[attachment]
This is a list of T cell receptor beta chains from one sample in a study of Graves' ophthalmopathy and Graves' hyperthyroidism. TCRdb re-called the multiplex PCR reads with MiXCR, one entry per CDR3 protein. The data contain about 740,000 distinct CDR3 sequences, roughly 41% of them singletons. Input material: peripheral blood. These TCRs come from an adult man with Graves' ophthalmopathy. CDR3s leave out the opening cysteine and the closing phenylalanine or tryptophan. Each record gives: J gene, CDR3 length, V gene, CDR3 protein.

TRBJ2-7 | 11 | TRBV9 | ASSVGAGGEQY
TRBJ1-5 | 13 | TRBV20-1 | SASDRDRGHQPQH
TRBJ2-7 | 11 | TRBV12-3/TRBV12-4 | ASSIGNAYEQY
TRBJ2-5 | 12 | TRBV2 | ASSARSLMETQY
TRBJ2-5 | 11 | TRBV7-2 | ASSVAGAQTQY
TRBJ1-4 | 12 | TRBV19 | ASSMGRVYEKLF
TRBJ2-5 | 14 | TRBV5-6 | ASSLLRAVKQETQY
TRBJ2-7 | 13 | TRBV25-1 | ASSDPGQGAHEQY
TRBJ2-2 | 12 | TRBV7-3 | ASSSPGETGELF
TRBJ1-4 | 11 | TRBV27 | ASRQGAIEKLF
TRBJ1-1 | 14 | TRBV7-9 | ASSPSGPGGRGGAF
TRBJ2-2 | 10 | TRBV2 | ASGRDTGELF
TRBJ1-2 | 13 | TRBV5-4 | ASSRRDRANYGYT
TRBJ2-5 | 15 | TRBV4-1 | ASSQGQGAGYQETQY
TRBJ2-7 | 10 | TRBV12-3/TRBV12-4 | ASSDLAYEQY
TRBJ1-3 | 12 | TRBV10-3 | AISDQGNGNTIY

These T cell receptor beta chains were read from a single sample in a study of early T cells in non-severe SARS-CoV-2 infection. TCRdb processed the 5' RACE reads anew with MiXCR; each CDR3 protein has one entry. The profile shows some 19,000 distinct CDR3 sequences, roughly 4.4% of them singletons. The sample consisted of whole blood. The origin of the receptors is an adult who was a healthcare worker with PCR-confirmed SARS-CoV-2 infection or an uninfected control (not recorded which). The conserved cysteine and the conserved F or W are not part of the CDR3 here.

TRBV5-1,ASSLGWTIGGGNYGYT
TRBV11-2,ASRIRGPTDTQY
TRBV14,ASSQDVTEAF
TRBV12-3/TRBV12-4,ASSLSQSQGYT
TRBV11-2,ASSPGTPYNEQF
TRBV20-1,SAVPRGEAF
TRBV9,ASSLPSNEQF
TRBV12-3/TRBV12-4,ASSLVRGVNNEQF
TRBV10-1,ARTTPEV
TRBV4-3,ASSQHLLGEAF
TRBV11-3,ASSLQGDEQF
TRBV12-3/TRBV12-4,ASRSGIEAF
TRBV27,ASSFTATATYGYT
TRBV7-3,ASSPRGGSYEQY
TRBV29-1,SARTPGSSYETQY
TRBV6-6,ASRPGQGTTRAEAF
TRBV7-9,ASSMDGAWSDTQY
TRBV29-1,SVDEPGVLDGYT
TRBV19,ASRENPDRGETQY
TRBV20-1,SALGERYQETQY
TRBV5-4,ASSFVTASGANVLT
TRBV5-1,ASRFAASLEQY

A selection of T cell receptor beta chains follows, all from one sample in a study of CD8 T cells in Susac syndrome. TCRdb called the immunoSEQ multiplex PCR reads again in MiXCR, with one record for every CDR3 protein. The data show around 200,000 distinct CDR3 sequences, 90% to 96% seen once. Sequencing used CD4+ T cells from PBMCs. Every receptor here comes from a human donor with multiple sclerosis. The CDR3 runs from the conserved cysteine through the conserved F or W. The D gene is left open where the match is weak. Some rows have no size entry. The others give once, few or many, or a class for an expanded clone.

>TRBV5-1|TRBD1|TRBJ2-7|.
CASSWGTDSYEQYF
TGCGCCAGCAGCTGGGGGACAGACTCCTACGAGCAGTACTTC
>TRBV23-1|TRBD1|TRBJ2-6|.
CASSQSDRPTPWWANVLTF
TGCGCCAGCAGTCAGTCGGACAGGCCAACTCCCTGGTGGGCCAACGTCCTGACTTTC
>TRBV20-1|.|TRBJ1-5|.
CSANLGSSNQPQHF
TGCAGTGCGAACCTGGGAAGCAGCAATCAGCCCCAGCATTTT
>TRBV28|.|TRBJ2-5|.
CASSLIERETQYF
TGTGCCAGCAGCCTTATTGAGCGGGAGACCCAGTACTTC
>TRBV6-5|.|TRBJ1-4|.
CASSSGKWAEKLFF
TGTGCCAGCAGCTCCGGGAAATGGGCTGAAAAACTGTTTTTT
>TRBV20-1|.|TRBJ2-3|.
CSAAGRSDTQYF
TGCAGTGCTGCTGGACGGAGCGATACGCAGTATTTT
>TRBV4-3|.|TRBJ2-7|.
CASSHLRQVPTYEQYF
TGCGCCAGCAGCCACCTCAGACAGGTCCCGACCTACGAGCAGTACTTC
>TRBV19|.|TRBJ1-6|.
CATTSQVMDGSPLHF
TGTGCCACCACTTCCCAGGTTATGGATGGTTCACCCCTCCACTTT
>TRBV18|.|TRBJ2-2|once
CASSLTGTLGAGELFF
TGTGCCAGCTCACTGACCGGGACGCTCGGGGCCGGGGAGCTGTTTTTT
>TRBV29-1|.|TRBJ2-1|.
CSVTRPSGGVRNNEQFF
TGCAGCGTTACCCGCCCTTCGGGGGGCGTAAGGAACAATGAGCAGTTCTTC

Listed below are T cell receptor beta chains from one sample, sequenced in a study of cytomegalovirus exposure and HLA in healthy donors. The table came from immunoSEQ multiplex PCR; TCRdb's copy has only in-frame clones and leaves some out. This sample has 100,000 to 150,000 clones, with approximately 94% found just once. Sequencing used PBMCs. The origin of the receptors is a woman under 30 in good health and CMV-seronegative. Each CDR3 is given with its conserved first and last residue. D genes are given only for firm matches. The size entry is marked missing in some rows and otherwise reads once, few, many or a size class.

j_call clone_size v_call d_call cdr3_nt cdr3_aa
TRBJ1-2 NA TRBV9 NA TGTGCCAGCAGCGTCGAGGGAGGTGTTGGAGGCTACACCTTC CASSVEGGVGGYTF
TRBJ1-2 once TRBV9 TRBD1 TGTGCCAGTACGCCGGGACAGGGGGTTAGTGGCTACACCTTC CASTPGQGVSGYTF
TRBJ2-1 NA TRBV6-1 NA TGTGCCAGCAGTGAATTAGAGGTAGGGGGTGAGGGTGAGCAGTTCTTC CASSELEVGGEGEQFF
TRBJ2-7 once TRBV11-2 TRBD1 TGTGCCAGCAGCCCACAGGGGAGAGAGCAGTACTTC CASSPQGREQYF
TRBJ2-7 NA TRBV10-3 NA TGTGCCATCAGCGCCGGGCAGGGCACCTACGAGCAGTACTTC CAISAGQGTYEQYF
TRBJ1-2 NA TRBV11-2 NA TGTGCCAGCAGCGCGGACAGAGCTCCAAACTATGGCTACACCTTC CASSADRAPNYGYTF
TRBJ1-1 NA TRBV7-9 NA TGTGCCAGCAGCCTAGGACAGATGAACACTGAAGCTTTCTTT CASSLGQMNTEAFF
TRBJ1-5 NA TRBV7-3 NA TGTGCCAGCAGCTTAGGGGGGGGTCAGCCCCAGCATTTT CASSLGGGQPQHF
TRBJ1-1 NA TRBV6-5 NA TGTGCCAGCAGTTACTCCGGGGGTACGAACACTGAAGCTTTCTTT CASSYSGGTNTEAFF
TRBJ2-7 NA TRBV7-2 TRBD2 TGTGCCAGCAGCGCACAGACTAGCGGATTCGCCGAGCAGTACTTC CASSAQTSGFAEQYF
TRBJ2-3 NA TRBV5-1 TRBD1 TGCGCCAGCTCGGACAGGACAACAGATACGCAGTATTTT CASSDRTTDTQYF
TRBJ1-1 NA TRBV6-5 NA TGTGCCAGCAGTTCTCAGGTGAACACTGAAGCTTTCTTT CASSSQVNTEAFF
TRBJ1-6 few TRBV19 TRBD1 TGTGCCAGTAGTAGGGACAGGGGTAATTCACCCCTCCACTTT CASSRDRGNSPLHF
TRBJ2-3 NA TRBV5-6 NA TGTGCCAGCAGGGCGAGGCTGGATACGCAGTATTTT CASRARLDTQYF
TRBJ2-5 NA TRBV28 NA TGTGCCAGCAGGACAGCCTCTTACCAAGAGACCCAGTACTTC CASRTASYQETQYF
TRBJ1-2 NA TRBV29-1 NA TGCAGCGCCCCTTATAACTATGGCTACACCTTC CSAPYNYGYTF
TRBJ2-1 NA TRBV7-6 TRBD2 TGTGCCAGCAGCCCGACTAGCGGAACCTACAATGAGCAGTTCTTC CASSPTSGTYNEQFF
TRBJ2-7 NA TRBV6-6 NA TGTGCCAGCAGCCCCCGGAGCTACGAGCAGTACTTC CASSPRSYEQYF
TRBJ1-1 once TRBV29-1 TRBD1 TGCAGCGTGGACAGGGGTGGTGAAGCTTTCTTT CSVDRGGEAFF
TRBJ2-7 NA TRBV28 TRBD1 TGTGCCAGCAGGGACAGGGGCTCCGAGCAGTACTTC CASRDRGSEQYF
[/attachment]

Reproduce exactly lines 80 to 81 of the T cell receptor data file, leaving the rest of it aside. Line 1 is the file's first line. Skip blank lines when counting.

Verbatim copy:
TRBJ1-1 NA TRBV7-9 NA TGTGCCAGCAGCCTAGGACAGATGAACACTGAAGCTTTCTTT CASSLGQMNTEAFF
TRBJ1-5 NA TRBV7-3 NA TGTGCCAGCAGCTTAGGGGGGGGTCAGCCCCAGCATTTT CASSLGGGQPQHF